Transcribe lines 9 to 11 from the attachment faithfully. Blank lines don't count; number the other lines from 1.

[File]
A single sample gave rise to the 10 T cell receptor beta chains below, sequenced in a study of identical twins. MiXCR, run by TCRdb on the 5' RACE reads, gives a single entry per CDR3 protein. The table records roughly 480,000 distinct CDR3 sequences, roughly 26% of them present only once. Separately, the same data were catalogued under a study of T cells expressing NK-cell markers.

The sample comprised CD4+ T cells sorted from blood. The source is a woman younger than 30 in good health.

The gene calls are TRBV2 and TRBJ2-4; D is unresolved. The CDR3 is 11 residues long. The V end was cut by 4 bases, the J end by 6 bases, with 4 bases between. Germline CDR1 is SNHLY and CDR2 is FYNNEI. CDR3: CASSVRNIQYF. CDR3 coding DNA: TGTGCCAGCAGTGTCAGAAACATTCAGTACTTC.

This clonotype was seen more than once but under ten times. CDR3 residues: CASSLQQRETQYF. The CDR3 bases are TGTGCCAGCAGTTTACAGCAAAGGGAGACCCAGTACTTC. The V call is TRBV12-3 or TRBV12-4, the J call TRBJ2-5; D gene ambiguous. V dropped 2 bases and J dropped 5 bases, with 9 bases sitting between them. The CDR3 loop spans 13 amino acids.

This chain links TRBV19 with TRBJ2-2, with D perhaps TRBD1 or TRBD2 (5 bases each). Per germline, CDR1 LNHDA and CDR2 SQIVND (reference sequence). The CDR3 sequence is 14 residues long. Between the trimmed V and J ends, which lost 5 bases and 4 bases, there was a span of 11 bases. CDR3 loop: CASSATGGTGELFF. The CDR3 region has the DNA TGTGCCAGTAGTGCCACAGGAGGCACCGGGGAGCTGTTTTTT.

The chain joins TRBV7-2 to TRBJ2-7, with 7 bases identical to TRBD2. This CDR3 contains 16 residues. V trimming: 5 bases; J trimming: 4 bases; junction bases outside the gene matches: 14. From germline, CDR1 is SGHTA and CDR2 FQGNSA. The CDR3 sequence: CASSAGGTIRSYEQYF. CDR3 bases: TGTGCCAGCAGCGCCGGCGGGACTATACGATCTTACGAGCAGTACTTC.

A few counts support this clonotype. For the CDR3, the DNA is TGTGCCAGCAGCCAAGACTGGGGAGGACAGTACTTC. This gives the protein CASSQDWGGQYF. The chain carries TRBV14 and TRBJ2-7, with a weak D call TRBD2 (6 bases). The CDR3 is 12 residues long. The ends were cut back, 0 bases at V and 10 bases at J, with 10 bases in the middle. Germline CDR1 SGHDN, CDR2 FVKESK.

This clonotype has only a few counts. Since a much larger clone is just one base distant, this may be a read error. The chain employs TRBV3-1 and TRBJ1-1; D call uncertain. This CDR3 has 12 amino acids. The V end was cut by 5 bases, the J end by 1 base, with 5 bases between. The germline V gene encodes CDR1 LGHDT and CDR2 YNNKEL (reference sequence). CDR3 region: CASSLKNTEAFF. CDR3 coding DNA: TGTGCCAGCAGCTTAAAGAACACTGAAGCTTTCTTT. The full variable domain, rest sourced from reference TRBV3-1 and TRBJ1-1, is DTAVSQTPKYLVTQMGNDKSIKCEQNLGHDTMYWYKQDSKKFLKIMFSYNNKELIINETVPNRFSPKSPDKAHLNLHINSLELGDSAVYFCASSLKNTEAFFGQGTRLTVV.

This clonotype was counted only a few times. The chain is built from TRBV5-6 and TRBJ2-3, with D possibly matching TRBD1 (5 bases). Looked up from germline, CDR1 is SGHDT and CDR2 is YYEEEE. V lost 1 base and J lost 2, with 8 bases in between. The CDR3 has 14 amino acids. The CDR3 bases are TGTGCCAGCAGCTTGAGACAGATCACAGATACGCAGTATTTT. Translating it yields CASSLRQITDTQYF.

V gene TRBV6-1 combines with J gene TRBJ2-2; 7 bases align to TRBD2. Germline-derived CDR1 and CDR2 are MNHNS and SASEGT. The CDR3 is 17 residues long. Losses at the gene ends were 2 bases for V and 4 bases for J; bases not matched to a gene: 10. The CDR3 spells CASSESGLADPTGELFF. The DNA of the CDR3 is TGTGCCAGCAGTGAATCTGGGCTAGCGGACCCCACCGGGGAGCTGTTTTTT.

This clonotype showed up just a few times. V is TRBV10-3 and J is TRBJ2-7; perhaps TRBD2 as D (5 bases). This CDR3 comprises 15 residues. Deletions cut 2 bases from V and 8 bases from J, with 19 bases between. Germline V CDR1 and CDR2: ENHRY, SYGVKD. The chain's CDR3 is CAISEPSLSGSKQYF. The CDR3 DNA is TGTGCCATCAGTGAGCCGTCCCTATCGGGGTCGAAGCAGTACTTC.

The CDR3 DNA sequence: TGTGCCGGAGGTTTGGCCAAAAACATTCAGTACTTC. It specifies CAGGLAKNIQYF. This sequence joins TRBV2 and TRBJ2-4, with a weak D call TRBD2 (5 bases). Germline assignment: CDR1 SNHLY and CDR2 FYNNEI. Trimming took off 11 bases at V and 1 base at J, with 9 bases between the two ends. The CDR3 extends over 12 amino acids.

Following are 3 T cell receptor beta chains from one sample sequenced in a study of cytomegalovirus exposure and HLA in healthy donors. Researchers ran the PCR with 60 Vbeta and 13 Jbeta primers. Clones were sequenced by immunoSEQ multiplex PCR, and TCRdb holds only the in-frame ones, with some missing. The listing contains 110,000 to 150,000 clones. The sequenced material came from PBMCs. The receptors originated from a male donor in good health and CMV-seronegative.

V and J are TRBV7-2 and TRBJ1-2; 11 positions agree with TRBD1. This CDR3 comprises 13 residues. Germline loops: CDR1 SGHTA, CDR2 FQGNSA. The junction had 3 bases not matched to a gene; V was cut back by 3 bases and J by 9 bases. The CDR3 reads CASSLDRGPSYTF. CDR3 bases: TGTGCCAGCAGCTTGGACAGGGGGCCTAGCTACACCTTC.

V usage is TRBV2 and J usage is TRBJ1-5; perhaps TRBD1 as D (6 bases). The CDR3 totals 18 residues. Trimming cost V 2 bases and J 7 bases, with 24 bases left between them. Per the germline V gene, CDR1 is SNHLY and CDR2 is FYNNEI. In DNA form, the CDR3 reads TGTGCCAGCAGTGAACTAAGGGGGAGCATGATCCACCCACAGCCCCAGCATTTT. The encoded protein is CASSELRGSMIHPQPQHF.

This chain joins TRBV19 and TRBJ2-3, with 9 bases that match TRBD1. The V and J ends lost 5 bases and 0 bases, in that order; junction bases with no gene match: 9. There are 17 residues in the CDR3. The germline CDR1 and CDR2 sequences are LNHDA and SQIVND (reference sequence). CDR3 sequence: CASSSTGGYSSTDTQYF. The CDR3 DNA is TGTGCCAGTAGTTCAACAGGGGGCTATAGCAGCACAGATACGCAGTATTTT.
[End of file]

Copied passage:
This clonotype was counted only a few times. The chain is built from TRBV5-6 and TRBJ2-3, with D possibly matching TRBD1 (5 bases). Looked up from germline, CDR1 is SGHDT and CDR2 is YYEEEE. V lost 1 base and J lost 2, with 8 bases in between. The CDR3 has 14 amino acids. The CDR3 bases are TGTGCCAGCAGCTTGAGACAGATCACAGATACGCAGTATTTT. Translating it yields CASSLRQITDTQYF.

V gene TRBV6-1 combines with J gene TRBJ2-2; 7 bases align to TRBD2. Germline-derived CDR1 and CDR2 are MNHNS and SASEGT. The CDR3 is 17 residues long. Losses at the gene ends were 2 bases for V and 4 bases for J; bases not matched to a gene: 10. The CDR3 spells CASSESGLADPTGELFF. The DNA of the CDR3 is TGTGCCAGCAGTGAATCTGGGCTAGCGGACCCCACCGGGGAGCTGTTTTTT.

This clonotype showed up just a few times. V is TRBV10-3 and J is TRBJ2-7; perhaps TRBD2 as D (5 bases). This CDR3 comprises 15 residues. Deletions cut 2 bases from V and 8 bases from J, with 19 bases between. Germline V CDR1 and CDR2: ENHRY, SYGVKD. The chain's CDR3 is CAISEPSLSGSKQYF. The CDR3 DNA is TGTGCCATCAGTGAGCCGTCCCTATCGGGGTCGAAGCAGTACTTC.